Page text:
HomeTechniques and Tips@RISK Simulation: Numerical ResultsSome Iterations Show Error in Data Window. What Can I Do?

6.34. Some Iterations Show Error in Data Window. What Can I Do?

Applies to: @RISK for Excel 5.x–7.x

When I run my simulation and click the x-subscript-i icon to check the @RISK Data window, I see "Error" for some iterations in one or more outputs. What does that mean? There are no #N/A or #VALUE errors in my workbook.

In the @RISK Data window, each row is an iteration and each column is an @RISK input or output. "Error" in the @RISK Data window means that the formula in that cell (column heading) has an Excel error in that iteration (row heading). But the problem may or may not be in the formula in that cell. It might in be a formula in a cell that is referenced by that cell. (In Excel, when any cell has an error status, all the cells that use it in formulas share that error status.)

How can you have errors in particular iterations when there are no errors in the worksheet as displayed between simulations? For example, suppose you have RiskNormal(10,3) in one cell, and in another cell you take the square root of the first cell. The static value of the RiskNormal( ) is 10, so when a simulation is not running you won't see any error. But during an iteration, occasionally the RiskNormal( ) will return a negative value, and the square root of a negative value returns a #NUM error. If the cell that contains the square-root function, or any cell that depends on it, is an @RISK output, then you will see an error in the Simulation Data window for that iteration.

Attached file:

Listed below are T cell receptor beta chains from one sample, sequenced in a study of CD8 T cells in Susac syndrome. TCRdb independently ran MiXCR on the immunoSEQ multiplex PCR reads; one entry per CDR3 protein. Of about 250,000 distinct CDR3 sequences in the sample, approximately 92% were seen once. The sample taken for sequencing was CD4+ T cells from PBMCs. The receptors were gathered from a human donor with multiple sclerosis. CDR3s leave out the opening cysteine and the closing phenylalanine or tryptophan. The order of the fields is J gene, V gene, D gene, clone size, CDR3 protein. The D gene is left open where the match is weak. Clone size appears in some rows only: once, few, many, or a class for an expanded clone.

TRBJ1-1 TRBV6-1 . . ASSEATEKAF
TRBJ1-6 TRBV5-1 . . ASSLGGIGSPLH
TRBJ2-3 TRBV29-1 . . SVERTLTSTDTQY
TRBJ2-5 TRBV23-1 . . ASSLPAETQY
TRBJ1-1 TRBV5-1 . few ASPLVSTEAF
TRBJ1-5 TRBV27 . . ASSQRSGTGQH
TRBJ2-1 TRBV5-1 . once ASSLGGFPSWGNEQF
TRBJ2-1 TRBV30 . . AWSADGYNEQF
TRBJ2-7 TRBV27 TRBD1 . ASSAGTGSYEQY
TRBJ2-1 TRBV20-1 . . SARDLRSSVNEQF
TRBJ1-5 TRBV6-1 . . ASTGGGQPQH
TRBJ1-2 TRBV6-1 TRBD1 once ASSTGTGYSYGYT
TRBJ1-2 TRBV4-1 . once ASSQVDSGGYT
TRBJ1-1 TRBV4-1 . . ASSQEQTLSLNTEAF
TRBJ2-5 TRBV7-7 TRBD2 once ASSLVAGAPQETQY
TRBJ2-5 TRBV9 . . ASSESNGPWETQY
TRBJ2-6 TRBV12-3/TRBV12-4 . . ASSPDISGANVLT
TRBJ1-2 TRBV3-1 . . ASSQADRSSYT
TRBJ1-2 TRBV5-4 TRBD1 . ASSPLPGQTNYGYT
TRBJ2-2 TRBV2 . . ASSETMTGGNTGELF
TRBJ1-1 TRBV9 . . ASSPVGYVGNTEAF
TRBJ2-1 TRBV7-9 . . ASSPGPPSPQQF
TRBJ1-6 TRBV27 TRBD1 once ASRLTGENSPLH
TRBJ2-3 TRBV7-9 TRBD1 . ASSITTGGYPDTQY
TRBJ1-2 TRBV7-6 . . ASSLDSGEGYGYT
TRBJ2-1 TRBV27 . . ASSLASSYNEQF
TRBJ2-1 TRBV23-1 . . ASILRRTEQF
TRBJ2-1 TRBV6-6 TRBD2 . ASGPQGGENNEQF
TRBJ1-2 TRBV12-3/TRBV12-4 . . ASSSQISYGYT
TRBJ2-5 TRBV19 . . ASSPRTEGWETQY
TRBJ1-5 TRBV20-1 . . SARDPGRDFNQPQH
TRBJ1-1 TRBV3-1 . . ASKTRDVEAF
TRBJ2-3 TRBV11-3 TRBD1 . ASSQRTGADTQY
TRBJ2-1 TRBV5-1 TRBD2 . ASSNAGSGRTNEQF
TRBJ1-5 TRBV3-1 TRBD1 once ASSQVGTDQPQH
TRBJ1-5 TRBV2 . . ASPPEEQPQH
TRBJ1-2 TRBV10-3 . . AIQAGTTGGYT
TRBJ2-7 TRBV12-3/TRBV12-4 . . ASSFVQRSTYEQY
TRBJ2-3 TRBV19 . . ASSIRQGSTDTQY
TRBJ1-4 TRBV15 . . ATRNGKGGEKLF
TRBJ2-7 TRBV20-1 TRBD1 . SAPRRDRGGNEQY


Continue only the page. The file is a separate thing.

To find the source of the error:
In the @RISK Data window, click on the Error indication, and then click the footprint icon at the bottom of the window. (The tool tip, if you hover your mouse over the icon, is "Update Excel with values from the selected iteration".) @RISK will put your workbook into the state it was in during that iteration. Then you can check the error cell and trace back through the formulas till you find the source of the error. (You may need to minimize the @RISK Data window.) You can click on other iterations in the @RISK Data window to display other iterations of the workbook.

When you have found the problem, click the footprint icon again to return the workbook to its normal state.

See also:

Additional keywords: Shoeprint mode, footprint mode

Last edited: 2017-02-07

This page was: Helpful | Not Helpful